This gospel reading gives us an account of the visit of Jesus to his ‘home town’, which we know to be Nazareth. Just as he has already done in Capernaum, here too he teaches in the synagogue on the Sabbath. But the reaction of the townspeople is not positive. How can this local man be gifted with so many fine qualities? They are determined to find fault with his wisdom and with his actions.
They go on to speak of his family. They know his mother, and they know his relations. His humble origins rule out anything special. ‘And they would not accept him.’ The sense of the Greek word used here suggests they were determined to find excuses for not accepting him. John’s gospel will express this with the momentous words: ‘He came to his own, and his own would not accept him.’ (John 1:11)
This passage is important in the unfolding drama of the gospel. It was not only the religious and political leaders who were against Jesus. Jesus quotes what seems to be a common proverb in antiquity: ‘A prophet is only despised in his own home.’ The passage ends with the strange remark that ‘he could work no miracles there’. The healing work of Jesus is not forced on those who do not wish to receive it, and who are not open to the new deeds the Lord is doing.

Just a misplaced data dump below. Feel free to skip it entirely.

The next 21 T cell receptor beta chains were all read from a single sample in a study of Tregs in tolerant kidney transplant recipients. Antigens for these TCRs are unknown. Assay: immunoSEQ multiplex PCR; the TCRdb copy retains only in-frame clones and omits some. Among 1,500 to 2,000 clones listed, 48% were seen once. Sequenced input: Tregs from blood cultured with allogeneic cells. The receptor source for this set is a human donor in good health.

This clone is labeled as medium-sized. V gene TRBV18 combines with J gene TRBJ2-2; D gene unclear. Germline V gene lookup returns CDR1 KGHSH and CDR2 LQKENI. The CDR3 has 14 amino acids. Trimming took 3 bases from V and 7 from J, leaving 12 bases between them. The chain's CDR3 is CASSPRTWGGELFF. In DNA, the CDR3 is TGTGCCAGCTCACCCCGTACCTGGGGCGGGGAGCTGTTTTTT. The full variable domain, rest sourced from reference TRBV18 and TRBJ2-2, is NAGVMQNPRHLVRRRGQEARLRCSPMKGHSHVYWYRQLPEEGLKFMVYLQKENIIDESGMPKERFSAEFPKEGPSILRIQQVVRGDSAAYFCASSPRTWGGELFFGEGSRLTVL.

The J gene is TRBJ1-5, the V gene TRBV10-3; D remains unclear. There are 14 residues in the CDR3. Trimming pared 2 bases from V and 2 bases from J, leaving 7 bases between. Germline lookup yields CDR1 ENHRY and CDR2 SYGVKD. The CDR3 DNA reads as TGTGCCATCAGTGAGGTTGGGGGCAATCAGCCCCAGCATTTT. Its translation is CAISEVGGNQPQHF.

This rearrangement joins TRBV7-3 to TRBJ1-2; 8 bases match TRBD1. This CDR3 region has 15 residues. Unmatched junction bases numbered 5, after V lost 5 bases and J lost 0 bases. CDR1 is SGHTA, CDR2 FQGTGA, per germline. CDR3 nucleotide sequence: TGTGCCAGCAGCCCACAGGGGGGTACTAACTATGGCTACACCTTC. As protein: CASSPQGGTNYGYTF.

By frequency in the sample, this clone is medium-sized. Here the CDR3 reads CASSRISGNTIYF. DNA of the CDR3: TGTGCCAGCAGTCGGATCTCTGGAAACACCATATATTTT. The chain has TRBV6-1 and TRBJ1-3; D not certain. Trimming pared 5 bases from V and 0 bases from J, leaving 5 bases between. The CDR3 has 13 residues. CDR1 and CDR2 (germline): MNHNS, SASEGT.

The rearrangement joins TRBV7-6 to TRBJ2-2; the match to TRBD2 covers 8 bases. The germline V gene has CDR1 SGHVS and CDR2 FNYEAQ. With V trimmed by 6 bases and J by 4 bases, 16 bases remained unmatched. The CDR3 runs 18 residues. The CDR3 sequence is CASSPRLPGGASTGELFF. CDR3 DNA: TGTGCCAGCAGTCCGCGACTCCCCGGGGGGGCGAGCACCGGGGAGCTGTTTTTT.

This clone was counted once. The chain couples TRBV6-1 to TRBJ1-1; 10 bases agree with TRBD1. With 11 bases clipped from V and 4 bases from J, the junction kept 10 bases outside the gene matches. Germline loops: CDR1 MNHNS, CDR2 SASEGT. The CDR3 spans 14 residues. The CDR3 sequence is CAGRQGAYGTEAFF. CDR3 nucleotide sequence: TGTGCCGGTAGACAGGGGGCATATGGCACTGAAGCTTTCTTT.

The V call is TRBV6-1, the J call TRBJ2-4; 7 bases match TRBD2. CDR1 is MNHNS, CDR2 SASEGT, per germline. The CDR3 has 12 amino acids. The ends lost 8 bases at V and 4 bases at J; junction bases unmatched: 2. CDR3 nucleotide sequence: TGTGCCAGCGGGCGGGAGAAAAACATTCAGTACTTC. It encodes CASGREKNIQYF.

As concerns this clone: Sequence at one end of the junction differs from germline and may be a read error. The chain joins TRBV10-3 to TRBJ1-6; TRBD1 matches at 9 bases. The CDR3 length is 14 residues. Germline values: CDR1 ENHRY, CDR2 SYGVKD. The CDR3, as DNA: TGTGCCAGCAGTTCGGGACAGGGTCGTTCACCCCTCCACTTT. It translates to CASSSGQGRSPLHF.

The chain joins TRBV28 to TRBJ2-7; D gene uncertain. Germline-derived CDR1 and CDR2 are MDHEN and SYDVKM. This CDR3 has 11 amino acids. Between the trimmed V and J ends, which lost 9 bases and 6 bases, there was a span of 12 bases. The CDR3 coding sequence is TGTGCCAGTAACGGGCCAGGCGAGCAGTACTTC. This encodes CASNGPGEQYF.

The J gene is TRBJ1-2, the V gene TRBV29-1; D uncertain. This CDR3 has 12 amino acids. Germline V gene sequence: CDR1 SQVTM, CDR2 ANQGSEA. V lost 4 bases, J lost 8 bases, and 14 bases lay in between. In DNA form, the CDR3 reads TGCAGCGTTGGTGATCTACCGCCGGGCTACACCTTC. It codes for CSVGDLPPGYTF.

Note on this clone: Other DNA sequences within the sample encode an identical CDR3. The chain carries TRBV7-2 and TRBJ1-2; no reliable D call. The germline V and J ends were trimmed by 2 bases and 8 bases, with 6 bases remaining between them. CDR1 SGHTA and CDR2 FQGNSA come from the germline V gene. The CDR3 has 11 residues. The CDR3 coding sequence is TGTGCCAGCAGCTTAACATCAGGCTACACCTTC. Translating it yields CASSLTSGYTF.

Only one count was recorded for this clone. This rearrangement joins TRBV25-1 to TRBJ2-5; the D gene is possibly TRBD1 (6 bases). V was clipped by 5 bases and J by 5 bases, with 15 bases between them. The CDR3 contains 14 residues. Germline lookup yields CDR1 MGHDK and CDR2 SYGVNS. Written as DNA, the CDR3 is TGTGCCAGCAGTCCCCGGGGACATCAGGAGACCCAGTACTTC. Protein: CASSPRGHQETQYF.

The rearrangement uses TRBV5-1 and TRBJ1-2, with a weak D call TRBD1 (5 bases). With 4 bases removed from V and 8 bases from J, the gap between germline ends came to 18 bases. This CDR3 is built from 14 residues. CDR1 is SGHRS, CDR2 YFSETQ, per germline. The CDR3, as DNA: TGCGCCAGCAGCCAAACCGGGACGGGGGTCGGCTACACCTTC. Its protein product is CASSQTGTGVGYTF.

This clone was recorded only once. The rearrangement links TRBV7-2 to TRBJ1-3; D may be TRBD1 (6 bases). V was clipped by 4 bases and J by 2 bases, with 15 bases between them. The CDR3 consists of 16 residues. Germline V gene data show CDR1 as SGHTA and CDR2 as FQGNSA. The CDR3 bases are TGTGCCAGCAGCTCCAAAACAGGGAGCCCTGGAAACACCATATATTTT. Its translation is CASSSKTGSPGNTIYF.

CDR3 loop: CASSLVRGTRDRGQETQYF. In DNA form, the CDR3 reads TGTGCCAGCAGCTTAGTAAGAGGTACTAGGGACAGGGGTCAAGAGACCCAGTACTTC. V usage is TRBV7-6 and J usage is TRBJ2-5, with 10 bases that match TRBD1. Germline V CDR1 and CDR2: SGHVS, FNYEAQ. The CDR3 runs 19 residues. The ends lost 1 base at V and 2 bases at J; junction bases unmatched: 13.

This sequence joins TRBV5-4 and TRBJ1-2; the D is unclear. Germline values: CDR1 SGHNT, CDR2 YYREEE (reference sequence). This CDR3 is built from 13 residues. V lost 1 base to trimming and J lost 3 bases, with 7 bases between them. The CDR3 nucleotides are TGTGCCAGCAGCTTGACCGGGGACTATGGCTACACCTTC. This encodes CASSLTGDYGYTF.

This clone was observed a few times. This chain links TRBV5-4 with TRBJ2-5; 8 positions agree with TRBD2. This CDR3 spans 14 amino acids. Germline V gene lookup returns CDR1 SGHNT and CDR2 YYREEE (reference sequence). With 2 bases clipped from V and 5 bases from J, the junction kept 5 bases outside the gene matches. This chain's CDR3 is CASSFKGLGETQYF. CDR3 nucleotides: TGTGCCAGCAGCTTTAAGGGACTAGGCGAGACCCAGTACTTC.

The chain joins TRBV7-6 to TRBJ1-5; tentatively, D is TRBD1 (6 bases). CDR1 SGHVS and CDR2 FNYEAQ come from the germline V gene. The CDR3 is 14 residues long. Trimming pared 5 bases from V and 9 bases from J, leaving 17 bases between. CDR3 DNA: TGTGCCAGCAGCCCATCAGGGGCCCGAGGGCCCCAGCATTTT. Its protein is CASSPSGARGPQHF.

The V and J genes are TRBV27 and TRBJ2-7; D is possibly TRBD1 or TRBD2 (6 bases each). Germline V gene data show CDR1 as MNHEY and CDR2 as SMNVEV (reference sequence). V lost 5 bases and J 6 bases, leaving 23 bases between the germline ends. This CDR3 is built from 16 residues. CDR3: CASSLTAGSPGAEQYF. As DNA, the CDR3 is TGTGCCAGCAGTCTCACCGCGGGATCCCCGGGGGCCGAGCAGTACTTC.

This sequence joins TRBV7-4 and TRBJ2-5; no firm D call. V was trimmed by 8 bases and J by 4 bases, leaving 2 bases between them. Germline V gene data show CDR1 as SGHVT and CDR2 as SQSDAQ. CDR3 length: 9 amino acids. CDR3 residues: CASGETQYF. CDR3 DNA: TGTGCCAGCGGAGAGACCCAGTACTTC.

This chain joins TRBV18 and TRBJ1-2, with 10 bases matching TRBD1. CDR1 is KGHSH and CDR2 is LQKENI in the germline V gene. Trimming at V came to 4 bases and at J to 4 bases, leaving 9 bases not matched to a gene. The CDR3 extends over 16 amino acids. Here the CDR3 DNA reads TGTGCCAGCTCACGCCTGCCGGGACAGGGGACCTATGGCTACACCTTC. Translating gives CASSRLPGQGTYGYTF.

The text from the prophet Ezekiel confirms that, like Jesus, the ancient prophets of Israel often experienced rejection. St Paul, facing ‘a thorn in the flesh’, hears those comforting words of the Lord: ‘My grace is enough for you.’ We too should trust the goodness of God in our efforts to witness to Christ.
What does the rejection of Jesus in Nazareth teach us?
What do you think motivated the attitude of Jesus’ compatriots?
Let us pray for those who face opposition because they live according to the values of the gospel.
Let us pray for missionaries and for those who witness to the truth amid injustice.